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What is the International Phonetic Alphabet?
by Kevin Stuckey, M.Ed., CCC-SLP
Speech-Language Pathologists (SLPs) evaluate a child’s speech production to identify specific sound disorders. When recording assessment data, SLPs transcribe the child’s speech using symbols of the International Phonetic Alphabet (IPA) to accurately identify the specific sounds and words produced. The IPA is a universal system of symbols representing specific sounds of language.
When analyzing a child’s speech, the IPA symbols provide a more accurate description of the sounds the child produces in words. Many of the speech sounds are a direct representation of the letter. For example, the sound of the letter “p” in the word “pay” corresponds with the IPA symbol /p/. However, some letters are produced differently, such as the letter “c” in the words “cat” and “cereal.” Different IPA symbols are used for each of these (/k/ for cat and /s/ for cereal). The standardized IPA symbols provide clarity in order to target the specific speech sound in error and develop articulation goals accordingly.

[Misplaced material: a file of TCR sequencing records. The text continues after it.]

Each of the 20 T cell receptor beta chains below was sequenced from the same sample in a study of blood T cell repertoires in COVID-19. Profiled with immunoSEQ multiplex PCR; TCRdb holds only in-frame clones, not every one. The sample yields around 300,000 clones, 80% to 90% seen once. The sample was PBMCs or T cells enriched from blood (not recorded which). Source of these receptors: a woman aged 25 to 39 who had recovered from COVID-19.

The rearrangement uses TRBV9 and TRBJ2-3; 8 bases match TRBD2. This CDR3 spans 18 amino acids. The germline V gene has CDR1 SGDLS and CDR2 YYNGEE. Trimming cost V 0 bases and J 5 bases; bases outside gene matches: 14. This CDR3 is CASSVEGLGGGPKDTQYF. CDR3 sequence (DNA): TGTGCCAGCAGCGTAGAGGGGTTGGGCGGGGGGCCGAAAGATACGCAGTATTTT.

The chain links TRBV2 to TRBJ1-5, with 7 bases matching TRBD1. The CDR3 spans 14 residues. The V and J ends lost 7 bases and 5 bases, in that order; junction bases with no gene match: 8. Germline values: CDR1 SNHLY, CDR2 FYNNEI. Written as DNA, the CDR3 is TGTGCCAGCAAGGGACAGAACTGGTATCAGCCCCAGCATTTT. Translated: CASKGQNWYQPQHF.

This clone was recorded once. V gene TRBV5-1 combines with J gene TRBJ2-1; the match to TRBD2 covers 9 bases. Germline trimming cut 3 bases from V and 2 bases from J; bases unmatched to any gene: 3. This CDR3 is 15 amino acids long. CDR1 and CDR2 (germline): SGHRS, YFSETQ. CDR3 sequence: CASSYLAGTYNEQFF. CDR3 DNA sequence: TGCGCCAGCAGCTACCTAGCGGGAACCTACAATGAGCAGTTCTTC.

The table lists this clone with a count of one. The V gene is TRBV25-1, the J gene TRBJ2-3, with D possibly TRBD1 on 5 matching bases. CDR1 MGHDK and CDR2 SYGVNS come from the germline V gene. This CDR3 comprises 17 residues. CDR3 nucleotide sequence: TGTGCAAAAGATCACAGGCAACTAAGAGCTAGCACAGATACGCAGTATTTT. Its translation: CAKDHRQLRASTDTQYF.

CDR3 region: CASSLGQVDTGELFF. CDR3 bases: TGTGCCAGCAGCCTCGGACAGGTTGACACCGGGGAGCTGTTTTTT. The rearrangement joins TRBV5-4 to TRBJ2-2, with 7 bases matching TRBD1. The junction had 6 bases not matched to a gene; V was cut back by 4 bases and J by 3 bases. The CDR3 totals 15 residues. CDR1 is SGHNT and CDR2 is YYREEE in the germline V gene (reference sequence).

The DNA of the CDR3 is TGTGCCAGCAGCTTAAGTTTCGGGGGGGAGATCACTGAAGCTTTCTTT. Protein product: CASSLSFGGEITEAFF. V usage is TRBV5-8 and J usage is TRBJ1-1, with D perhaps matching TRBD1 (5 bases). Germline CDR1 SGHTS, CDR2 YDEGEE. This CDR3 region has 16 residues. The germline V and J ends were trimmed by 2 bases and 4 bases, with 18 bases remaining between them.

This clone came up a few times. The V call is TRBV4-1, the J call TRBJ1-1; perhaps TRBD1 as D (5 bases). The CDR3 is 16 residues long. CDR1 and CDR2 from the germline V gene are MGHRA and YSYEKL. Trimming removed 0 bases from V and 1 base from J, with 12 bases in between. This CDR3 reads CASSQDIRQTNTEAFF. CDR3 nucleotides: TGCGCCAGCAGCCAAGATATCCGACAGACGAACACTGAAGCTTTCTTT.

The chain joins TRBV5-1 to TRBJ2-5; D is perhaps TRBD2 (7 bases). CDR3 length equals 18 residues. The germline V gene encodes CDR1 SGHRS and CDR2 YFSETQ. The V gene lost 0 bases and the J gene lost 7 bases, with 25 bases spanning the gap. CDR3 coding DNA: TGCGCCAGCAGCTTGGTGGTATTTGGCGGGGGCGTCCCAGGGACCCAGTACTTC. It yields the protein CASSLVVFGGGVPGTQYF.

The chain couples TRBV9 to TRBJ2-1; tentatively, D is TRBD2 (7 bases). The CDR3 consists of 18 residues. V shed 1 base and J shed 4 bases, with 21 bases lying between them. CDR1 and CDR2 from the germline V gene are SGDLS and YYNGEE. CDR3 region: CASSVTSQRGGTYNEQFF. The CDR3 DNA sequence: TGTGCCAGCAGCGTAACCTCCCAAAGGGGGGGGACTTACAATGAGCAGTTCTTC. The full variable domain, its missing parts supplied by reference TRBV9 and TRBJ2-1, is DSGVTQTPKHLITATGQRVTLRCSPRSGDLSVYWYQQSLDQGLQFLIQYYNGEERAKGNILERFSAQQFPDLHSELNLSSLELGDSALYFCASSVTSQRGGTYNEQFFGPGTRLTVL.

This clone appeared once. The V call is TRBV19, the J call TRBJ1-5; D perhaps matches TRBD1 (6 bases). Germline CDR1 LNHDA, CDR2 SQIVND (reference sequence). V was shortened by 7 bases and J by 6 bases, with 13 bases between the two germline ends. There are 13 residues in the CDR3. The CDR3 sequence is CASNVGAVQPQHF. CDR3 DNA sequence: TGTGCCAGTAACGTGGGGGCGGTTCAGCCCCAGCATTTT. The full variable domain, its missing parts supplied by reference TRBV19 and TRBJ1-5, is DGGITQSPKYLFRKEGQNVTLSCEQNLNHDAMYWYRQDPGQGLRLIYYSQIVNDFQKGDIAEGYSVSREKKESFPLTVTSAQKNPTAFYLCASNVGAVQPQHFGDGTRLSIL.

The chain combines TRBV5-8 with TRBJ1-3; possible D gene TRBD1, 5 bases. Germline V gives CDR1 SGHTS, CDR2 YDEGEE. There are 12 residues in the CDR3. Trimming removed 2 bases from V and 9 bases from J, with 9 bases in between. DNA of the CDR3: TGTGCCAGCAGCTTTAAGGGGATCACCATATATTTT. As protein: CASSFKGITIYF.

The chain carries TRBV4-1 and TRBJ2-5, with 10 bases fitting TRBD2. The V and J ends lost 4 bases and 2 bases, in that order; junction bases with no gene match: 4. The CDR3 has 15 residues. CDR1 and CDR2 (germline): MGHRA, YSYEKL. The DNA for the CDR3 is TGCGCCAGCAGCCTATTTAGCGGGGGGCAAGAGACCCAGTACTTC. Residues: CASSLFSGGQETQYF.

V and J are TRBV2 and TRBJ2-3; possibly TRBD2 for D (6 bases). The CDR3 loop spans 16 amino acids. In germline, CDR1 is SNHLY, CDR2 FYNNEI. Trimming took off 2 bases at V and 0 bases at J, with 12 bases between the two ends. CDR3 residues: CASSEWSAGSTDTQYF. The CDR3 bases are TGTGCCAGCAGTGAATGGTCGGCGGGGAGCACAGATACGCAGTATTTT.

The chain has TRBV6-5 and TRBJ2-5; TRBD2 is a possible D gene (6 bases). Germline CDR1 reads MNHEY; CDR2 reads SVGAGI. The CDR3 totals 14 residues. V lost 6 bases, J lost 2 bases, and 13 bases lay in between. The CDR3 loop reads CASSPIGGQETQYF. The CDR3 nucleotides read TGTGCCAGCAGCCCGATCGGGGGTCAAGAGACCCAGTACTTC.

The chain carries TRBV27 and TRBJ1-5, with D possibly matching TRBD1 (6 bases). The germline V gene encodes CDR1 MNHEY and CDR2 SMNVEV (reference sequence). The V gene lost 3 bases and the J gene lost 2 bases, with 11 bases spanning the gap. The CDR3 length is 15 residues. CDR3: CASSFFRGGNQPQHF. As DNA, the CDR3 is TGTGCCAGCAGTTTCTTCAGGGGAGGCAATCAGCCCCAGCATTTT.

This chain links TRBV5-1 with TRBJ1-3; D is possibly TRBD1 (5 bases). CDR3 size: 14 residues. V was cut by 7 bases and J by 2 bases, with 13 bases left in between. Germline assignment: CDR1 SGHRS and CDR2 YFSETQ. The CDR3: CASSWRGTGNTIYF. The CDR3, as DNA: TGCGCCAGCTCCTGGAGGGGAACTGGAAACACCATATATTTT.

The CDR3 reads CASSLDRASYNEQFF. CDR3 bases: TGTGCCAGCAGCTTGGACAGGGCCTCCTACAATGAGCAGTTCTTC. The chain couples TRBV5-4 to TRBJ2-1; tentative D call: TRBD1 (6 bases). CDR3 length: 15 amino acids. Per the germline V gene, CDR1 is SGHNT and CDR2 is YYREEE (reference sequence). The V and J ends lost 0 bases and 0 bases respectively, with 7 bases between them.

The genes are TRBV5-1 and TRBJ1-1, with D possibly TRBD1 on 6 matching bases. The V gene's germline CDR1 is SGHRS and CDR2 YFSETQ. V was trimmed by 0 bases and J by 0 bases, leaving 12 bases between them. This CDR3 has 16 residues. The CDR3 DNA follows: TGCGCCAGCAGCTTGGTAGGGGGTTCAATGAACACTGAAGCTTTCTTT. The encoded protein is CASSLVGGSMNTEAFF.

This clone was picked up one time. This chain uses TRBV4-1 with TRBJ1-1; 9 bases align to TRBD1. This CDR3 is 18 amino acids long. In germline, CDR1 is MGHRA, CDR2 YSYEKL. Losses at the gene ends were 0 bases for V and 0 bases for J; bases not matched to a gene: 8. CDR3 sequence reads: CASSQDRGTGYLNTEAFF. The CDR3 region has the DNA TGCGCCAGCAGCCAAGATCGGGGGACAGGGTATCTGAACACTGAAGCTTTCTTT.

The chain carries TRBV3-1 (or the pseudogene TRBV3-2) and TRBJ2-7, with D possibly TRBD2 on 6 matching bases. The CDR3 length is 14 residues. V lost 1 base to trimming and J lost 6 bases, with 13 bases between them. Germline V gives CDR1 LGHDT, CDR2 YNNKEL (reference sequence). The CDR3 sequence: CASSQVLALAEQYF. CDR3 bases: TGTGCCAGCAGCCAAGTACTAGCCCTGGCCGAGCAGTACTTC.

The following is a list of common IPA symbols used by Speech-Language Pathologists:
“International Phonetic Alphabet.” Accessed March 8, 2023.
“International Phonetic Alphabet.” Lexilogos. Accessed March 8, 2023.
“Phonetics: What is IPA?” Global Speech Therapy. Accessed March 8, 2023.
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